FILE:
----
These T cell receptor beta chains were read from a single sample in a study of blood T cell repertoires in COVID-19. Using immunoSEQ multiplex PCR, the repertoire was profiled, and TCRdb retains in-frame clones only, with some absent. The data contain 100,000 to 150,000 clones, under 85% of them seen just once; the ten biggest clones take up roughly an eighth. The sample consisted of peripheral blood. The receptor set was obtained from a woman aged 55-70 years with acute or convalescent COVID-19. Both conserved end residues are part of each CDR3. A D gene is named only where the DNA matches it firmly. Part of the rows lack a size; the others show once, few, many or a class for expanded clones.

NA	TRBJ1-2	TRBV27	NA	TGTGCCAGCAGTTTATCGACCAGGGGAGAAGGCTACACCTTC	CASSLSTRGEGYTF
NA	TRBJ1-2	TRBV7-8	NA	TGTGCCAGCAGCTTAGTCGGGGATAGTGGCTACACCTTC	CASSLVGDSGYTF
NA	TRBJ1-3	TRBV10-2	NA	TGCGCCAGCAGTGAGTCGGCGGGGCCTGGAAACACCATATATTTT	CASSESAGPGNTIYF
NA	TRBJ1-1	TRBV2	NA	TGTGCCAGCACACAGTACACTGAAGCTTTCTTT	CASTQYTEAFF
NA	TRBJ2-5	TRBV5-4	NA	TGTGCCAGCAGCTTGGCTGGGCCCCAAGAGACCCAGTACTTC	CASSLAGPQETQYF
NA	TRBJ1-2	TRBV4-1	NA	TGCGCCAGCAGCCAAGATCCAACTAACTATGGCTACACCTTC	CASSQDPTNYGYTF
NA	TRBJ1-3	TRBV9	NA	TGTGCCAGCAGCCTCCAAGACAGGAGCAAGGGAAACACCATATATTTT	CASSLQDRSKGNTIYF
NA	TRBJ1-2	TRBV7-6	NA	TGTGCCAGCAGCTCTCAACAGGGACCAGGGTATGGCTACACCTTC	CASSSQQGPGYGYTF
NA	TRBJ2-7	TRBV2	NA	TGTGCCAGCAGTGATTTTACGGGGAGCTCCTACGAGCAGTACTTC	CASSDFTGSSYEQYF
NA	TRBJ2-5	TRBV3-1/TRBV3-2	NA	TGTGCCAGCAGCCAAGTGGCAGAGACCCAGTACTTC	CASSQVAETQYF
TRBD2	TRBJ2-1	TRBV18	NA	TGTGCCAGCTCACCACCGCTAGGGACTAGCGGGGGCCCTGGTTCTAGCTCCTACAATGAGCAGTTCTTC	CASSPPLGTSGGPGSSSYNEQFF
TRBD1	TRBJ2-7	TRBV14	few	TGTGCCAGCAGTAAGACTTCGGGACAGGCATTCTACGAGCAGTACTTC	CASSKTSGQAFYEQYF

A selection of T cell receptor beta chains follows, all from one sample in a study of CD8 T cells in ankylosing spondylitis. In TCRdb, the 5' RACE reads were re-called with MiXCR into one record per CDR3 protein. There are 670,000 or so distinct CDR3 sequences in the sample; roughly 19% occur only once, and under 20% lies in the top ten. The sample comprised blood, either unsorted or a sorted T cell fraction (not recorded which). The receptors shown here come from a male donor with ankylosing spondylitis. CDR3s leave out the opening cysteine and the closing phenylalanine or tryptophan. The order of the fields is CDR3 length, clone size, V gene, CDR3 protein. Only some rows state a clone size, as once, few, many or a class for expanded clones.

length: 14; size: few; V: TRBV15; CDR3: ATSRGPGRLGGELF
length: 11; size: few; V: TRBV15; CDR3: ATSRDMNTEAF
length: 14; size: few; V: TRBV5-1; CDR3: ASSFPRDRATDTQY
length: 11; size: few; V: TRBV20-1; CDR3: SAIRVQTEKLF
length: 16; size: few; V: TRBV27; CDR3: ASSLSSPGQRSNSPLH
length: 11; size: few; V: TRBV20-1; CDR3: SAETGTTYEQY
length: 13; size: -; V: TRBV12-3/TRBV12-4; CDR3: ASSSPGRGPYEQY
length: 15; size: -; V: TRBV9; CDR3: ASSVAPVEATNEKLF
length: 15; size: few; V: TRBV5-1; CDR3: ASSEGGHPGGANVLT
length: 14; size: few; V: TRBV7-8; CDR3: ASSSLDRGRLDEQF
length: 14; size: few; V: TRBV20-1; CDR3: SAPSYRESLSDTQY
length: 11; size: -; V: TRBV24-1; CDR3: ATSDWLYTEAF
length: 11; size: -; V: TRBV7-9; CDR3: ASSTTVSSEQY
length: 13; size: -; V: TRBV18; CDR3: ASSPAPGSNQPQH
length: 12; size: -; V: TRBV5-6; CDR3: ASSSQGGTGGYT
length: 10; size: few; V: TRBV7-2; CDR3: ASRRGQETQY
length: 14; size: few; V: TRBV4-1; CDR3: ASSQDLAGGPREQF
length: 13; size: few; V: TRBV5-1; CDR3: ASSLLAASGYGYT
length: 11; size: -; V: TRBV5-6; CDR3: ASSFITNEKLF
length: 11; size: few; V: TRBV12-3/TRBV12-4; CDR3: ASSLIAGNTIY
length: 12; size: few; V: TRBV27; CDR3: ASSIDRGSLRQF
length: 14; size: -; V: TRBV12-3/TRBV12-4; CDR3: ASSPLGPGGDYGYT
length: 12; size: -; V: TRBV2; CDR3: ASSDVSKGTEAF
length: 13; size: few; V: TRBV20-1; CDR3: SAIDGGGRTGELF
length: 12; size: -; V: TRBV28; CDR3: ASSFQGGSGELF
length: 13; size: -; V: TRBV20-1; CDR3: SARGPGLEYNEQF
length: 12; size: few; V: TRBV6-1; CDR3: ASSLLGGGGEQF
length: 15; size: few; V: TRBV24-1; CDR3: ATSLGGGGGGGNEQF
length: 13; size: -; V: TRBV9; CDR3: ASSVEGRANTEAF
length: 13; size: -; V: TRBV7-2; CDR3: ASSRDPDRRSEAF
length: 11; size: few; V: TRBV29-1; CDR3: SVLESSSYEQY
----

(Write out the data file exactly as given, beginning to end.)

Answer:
These T cell receptor beta chains were read from a single sample in a study of blood T cell repertoires in COVID-19. Using immunoSEQ multiplex PCR, the repertoire was profiled, and TCRdb retains in-frame clones only, with some absent. The data contain 100,000 to 150,000 clones, under 85% of them seen just once; the ten biggest clones take up roughly an eighth. The sample consisted of peripheral blood. The receptor set was obtained from a woman aged 55-70 years with acute or convalescent COVID-19. Both conserved end residues are part of each CDR3. A D gene is named only where the DNA matches it firmly. Part of the rows lack a size; the others show once, few, many or a class for expanded clones.

NA	TRBJ1-2	TRBV27	NA	TGTGCCAGCAGTTTATCGACCAGGGGAGAAGGCTACACCTTC	CASSLSTRGEGYTF
NA	TRBJ1-2	TRBV7-8	NA	TGTGCCAGCAGCTTAGTCGGGGATAGTGGCTACACCTTC	CASSLVGDSGYTF
NA	TRBJ1-3	TRBV10-2	NA	TGCGCCAGCAGTGAGTCGGCGGGGCCTGGAAACACCATATATTTT	CASSESAGPGNTIYF
NA	TRBJ1-1	TRBV2	NA	TGTGCCAGCACACAGTACACTGAAGCTTTCTTT	CASTQYTEAFF
NA	TRBJ2-5	TRBV5-4	NA	TGTGCCAGCAGCTTGGCTGGGCCCCAAGAGACCCAGTACTTC	CASSLAGPQETQYF
NA	TRBJ1-2	TRBV4-1	NA	TGCGCCAGCAGCCAAGATCCAACTAACTATGGCTACACCTTC	CASSQDPTNYGYTF
NA	TRBJ1-3	TRBV9	NA	TGTGCCAGCAGCCTCCAAGACAGGAGCAAGGGAAACACCATATATTTT	CASSLQDRSKGNTIYF
NA	TRBJ1-2	TRBV7-6	NA	TGTGCCAGCAGCTCTCAACAGGGACCAGGGTATGGCTACACCTTC	CASSSQQGPGYGYTF
NA	TRBJ2-7	TRBV2	NA	TGTGCCAGCAGTGATTTTACGGGGAGCTCCTACGAGCAGTACTTC	CASSDFTGSSYEQYF
NA	TRBJ2-5	TRBV3-1/TRBV3-2	NA	TGTGCCAGCAGCCAAGTGGCAGAGACCCAGTACTTC	CASSQVAETQYF
TRBD2	TRBJ2-1	TRBV18	NA	TGTGCCAGCTCACCACCGCTAGGGACTAGCGGGGGCCCTGGTTCTAGCTCCTACAATGAGCAGTTCTTC	CASSPPLGTSGGPGSSSYNEQFF
TRBD1	TRBJ2-7	TRBV14	few	TGTGCCAGCAGTAAGACTTCGGGACAGGCATTCTACGAGCAGTACTTC	CASSKTSGQAFYEQYF

A selection of T cell receptor beta chains follows, all from one sample in a study of CD8 T cells in ankylosing spondylitis. In TCRdb, the 5' RACE reads were re-called with MiXCR into one record per CDR3 protein. There are 670,000 or so distinct CDR3 sequences in the sample; roughly 19% occur only once, and under 20% lies in the top ten. The sample comprised blood, either unsorted or a sorted T cell fraction (not recorded which). The receptors shown here come from a male donor with ankylosing spondylitis. CDR3s leave out the opening cysteine and the closing phenylalanine or tryptophan. The order of the fields is CDR3 length, clone size, V gene, CDR3 protein. Only some rows state a clone size, as once, few, many or a class for expanded clones.

length: 14; size: few; V: TRBV15; CDR3: ATSRGPGRLGGELF
length: 11; size: few; V: TRBV15; CDR3: ATSRDMNTEAF
length: 14; size: few; V: TRBV5-1; CDR3: ASSFPRDRATDTQY
length: 11; size: few; V: TRBV20-1; CDR3: SAIRVQTEKLF
length: 16; size: few; V: TRBV27; CDR3: ASSLSSPGQRSNSPLH
length: 11; size: few; V: TRBV20-1; CDR3: SAETGTTYEQY
length: 13; size: -; V: TRBV12-3/TRBV12-4; CDR3: ASSSPGRGPYEQY
length: 15; size: -; V: TRBV9; CDR3: ASSVAPVEATNEKLF
length: 15; size: few; V: TRBV5-1; CDR3: ASSEGGHPGGANVLT
length: 14; size: few; V: TRBV7-8; CDR3: ASSSLDRGRLDEQF
length: 14; size: few; V: TRBV20-1; CDR3: SAPSYRESLSDTQY
length: 11; size: -; V: TRBV24-1; CDR3: ATSDWLYTEAF
length: 11; size: -; V: TRBV7-9; CDR3: ASSTTVSSEQY
length: 13; size: -; V: TRBV18; CDR3: ASSPAPGSNQPQH
length: 12; size: -; V: TRBV5-6; CDR3: ASSSQGGTGGYT
length: 10; size: few; V: TRBV7-2; CDR3: ASRRGQETQY
length: 14; size: few; V: TRBV4-1; CDR3: ASSQDLAGGPREQF
length: 13; size: few; V: TRBV5-1; CDR3: ASSLLAASGYGYT
length: 11; size: -; V: TRBV5-6; CDR3: ASSFITNEKLF
length: 11; size: few; V: TRBV12-3/TRBV12-4; CDR3: ASSLIAGNTIY
length: 12; size: few; V: TRBV27; CDR3: ASSIDRGSLRQF
length: 14; size: -; V: TRBV12-3/TRBV12-4; CDR3: ASSPLGPGGDYGYT
length: 12; size: -; V: TRBV2; CDR3: ASSDVSKGTEAF
length: 13; size: few; V: TRBV20-1; CDR3: SAIDGGGRTGELF
length: 12; size: -; V: TRBV28; CDR3: ASSFQGGSGELF
length: 13; size: -; V: TRBV20-1; CDR3: SARGPGLEYNEQF
length: 12; size: few; V: TRBV6-1; CDR3: ASSLLGGGGEQF
length: 15; size: few; V: TRBV24-1; CDR3: ATSLGGGGGGGNEQF
length: 13; size: -; V: TRBV9; CDR3: ASSVEGRANTEAF
length: 13; size: -; V: TRBV7-2; CDR3: ASSRDPDRRSEAF
length: 11; size: few; V: TRBV29-1; CDR3: SVLESSSYEQY